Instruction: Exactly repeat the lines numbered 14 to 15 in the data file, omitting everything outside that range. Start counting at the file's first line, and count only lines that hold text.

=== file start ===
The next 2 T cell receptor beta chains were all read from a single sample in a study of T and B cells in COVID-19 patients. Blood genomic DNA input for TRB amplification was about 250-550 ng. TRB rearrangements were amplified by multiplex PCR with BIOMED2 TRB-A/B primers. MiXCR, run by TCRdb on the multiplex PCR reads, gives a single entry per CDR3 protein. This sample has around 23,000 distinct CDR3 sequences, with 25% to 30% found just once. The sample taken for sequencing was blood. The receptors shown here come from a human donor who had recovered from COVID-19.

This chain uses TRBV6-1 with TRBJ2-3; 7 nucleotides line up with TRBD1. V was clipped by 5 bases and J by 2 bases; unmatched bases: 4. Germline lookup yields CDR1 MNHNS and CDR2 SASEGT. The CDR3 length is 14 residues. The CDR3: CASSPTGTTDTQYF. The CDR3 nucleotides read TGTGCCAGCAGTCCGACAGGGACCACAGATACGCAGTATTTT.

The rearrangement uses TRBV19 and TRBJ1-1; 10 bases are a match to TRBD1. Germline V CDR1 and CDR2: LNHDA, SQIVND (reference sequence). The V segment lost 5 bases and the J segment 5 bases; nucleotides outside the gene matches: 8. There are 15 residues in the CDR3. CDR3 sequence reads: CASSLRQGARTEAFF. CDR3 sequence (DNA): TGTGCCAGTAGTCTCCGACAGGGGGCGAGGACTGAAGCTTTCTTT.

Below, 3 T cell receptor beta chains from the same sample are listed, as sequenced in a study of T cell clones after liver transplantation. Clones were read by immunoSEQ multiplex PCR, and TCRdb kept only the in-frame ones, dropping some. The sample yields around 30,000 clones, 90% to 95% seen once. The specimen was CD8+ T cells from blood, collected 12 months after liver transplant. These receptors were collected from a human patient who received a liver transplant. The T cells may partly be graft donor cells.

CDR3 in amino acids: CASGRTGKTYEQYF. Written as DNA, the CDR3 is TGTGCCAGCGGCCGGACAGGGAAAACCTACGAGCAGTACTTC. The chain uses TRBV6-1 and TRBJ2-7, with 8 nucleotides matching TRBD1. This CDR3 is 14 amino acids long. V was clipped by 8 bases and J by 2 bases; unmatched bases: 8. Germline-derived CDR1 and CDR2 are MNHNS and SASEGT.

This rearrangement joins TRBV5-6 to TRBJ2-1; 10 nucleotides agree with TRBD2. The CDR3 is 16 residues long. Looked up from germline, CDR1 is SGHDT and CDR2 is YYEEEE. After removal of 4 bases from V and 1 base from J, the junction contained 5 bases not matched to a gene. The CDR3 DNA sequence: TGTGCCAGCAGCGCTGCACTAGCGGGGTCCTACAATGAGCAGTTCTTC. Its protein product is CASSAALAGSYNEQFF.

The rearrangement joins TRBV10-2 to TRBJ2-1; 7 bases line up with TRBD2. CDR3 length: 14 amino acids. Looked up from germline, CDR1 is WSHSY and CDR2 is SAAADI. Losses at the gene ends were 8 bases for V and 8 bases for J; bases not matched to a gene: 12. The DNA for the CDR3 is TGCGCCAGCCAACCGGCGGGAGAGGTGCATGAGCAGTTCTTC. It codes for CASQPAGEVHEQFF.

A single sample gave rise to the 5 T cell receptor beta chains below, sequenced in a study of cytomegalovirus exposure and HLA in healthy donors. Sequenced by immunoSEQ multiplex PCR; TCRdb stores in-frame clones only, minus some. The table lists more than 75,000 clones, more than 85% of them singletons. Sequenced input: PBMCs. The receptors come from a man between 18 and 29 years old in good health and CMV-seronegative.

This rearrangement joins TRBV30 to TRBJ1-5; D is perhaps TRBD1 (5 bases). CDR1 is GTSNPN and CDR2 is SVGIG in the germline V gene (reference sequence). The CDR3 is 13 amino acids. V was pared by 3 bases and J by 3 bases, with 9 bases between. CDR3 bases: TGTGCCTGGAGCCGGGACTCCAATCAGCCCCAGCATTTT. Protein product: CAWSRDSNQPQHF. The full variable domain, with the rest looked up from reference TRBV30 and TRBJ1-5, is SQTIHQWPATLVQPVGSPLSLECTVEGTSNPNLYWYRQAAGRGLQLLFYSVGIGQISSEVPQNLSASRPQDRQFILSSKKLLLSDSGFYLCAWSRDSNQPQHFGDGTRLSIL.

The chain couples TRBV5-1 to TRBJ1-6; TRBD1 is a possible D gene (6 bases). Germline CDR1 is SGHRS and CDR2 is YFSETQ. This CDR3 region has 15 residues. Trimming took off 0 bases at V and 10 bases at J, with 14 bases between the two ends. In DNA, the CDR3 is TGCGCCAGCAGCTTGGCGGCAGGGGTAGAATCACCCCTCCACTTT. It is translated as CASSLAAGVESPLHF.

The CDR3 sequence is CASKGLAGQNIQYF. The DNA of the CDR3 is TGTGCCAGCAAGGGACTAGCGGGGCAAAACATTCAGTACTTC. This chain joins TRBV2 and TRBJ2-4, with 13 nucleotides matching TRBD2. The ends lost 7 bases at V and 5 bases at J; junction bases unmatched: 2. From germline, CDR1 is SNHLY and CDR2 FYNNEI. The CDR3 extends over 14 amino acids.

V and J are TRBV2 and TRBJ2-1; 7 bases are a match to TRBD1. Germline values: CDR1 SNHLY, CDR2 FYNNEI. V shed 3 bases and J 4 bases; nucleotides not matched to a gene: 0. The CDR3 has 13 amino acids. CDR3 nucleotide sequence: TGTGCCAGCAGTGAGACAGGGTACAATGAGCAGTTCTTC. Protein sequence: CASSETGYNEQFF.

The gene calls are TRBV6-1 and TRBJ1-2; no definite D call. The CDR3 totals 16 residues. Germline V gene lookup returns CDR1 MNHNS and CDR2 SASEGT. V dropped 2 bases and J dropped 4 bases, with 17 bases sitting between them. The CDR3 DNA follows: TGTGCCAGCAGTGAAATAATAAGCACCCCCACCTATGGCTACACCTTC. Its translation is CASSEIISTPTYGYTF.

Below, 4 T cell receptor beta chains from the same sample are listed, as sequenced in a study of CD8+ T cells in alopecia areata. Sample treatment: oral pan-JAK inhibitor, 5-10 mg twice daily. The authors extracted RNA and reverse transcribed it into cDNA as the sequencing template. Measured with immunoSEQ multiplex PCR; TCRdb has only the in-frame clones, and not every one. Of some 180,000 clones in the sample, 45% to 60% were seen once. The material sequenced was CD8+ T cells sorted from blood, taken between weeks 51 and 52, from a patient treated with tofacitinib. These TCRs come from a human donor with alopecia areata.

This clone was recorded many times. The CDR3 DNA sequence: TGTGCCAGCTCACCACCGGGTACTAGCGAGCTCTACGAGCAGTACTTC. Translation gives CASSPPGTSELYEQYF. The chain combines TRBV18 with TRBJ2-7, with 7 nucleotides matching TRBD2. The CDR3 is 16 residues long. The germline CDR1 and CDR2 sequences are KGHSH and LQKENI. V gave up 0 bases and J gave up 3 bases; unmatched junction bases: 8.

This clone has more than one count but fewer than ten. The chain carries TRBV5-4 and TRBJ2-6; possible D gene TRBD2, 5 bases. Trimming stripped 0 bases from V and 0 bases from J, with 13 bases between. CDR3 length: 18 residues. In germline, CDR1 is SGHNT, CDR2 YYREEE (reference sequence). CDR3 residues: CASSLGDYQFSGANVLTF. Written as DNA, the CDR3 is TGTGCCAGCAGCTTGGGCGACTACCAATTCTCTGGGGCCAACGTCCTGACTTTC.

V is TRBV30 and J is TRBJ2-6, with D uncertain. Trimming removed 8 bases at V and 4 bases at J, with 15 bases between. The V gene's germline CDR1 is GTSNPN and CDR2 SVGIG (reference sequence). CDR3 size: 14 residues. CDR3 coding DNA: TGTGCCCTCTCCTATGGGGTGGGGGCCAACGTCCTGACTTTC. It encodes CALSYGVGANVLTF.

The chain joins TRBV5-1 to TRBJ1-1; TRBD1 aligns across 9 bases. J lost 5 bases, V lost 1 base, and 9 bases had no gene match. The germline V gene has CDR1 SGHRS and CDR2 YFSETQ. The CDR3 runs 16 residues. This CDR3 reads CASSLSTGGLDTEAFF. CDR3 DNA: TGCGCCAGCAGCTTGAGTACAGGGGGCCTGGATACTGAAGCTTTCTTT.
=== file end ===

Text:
Below, 4 T cell receptor beta chains from the same sample are listed, as sequenced in a study of CD8+ T cells in alopecia areata. Sample treatment: oral pan-JAK inhibitor, 5-10 mg twice daily. The authors extracted RNA and reverse transcribed it into cDNA as the sequencing template. Measured with immunoSEQ multiplex PCR; TCRdb has only the in-frame clones, and not every one. Of some 180,000 clones in the sample, 45% to 60% were seen once. The material sequenced was CD8+ T cells sorted from blood, taken between weeks 51 and 52, from a patient treated with tofacitinib. These TCRs come from a human donor with alopecia areata.

This clone was recorded many times. The CDR3 DNA sequence: TGTGCCAGCTCACCACCGGGTACTAGCGAGCTCTACGAGCAGTACTTC. Translation gives CASSPPGTSELYEQYF. The chain combines TRBV18 with TRBJ2-7, with 7 nucleotides matching TRBD2. The CDR3 is 16 residues long. The germline CDR1 and CDR2 sequences are KGHSH and LQKENI. V gave up 0 bases and J gave up 3 bases; unmatched junction bases: 8.